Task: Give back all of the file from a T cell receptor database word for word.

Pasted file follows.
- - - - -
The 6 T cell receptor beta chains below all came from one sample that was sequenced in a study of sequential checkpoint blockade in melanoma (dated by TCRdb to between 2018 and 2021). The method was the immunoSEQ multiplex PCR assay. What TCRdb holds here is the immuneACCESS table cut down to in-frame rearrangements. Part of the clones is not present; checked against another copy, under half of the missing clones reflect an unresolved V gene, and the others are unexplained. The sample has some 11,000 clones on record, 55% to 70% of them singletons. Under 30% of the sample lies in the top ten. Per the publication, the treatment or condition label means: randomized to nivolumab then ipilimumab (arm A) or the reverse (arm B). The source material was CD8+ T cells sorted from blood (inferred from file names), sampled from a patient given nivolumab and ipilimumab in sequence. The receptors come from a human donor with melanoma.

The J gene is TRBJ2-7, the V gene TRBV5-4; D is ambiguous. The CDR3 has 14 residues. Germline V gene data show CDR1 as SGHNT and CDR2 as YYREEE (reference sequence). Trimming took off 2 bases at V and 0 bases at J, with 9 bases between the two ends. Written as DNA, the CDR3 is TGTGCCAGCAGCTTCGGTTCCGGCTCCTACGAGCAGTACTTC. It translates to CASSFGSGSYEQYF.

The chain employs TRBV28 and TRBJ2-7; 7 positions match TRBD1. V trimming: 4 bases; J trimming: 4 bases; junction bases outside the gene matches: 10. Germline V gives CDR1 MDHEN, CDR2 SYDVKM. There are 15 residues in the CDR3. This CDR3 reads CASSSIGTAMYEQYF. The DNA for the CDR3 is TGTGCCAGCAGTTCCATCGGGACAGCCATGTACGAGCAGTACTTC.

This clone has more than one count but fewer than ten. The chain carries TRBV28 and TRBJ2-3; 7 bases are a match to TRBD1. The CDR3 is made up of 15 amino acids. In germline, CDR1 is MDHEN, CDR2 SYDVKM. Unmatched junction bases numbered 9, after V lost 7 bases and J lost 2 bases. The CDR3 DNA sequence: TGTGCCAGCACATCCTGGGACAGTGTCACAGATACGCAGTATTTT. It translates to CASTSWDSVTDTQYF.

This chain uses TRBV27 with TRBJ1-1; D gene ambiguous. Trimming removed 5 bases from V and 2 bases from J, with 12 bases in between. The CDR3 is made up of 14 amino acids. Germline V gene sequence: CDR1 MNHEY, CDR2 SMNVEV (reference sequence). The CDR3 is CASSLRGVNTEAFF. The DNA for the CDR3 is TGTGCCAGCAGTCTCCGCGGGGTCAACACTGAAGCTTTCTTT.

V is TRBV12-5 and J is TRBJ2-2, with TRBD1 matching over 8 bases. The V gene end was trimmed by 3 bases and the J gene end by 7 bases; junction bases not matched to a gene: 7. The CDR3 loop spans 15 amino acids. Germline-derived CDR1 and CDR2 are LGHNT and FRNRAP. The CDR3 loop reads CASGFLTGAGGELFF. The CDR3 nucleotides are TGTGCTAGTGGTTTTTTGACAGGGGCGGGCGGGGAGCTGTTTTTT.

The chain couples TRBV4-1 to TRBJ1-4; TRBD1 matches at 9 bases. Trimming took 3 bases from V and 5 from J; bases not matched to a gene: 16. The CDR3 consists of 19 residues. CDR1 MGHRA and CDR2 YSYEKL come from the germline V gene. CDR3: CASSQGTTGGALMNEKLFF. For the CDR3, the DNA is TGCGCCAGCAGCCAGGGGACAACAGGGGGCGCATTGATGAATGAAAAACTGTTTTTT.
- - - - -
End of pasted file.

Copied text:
The 6 T cell receptor beta chains below all came from one sample that was sequenced in a study of sequential checkpoint blockade in melanoma (dated by TCRdb to between 2018 and 2021). The method was the immunoSEQ multiplex PCR assay. What TCRdb holds here is the immuneACCESS table cut down to in-frame rearrangements. Part of the clones is not present; checked against another copy, under half of the missing clones reflect an unresolved V gene, and the others are unexplained. The sample has some 11,000 clones on record, 55% to 70% of them singletons. Under 30% of the sample lies in the top ten. Per the publication, the treatment or condition label means: randomized to nivolumab then ipilimumab (arm A) or the reverse (arm B). The source material was CD8+ T cells sorted from blood (inferred from file names), sampled from a patient given nivolumab and ipilimumab in sequence. The receptors come from a human donor with melanoma.

The J gene is TRBJ2-7, the V gene TRBV5-4; D is ambiguous. The CDR3 has 14 residues. Germline V gene data show CDR1 as SGHNT and CDR2 as YYREEE (reference sequence). Trimming took off 2 bases at V and 0 bases at J, with 9 bases between the two ends. Written as DNA, the CDR3 is TGTGCCAGCAGCTTCGGTTCCGGCTCCTACGAGCAGTACTTC. It translates to CASSFGSGSYEQYF.

The chain employs TRBV28 and TRBJ2-7; 7 positions match TRBD1. V trimming: 4 bases; J trimming: 4 bases; junction bases outside the gene matches: 10. Germline V gives CDR1 MDHEN, CDR2 SYDVKM. There are 15 residues in the CDR3. This CDR3 reads CASSSIGTAMYEQYF. The DNA for the CDR3 is TGTGCCAGCAGTTCCATCGGGACAGCCATGTACGAGCAGTACTTC.

This clone has more than one count but fewer than ten. The chain carries TRBV28 and TRBJ2-3; 7 bases are a match to TRBD1. The CDR3 is made up of 15 amino acids. In germline, CDR1 is MDHEN, CDR2 SYDVKM. Unmatched junction bases numbered 9, after V lost 7 bases and J lost 2 bases. The CDR3 DNA sequence: TGTGCCAGCACATCCTGGGACAGTGTCACAGATACGCAGTATTTT. It translates to CASTSWDSVTDTQYF.

This chain uses TRBV27 with TRBJ1-1; D gene ambiguous. Trimming removed 5 bases from V and 2 bases from J, with 12 bases in between. The CDR3 is made up of 14 amino acids. Germline V gene sequence: CDR1 MNHEY, CDR2 SMNVEV (reference sequence). The CDR3 is CASSLRGVNTEAFF. The DNA for the CDR3 is TGTGCCAGCAGTCTCCGCGGGGTCAACACTGAAGCTTTCTTT.

V is TRBV12-5 and J is TRBJ2-2, with TRBD1 matching over 8 bases. The V gene end was trimmed by 3 bases and the J gene end by 7 bases; junction bases not matched to a gene: 7. The CDR3 loop spans 15 amino acids. Germline-derived CDR1 and CDR2 are LGHNT and FRNRAP. The CDR3 loop reads CASGFLTGAGGELFF. The CDR3 nucleotides are TGTGCTAGTGGTTTTTTGACAGGGGCGGGCGGGGAGCTGTTTTTT.

The chain couples TRBV4-1 to TRBJ1-4; TRBD1 matches at 9 bases. Trimming took 3 bases from V and 5 from J; bases not matched to a gene: 16. The CDR3 consists of 19 residues. CDR1 MGHRA and CDR2 YSYEKL come from the germline V gene. CDR3: CASSQGTTGGALMNEKLFF. For the CDR3, the DNA is TGCGCCAGCAGCCAGGGGACAACAGGGGGCGCATTGATGAATGAAAAACTGTTTTTT.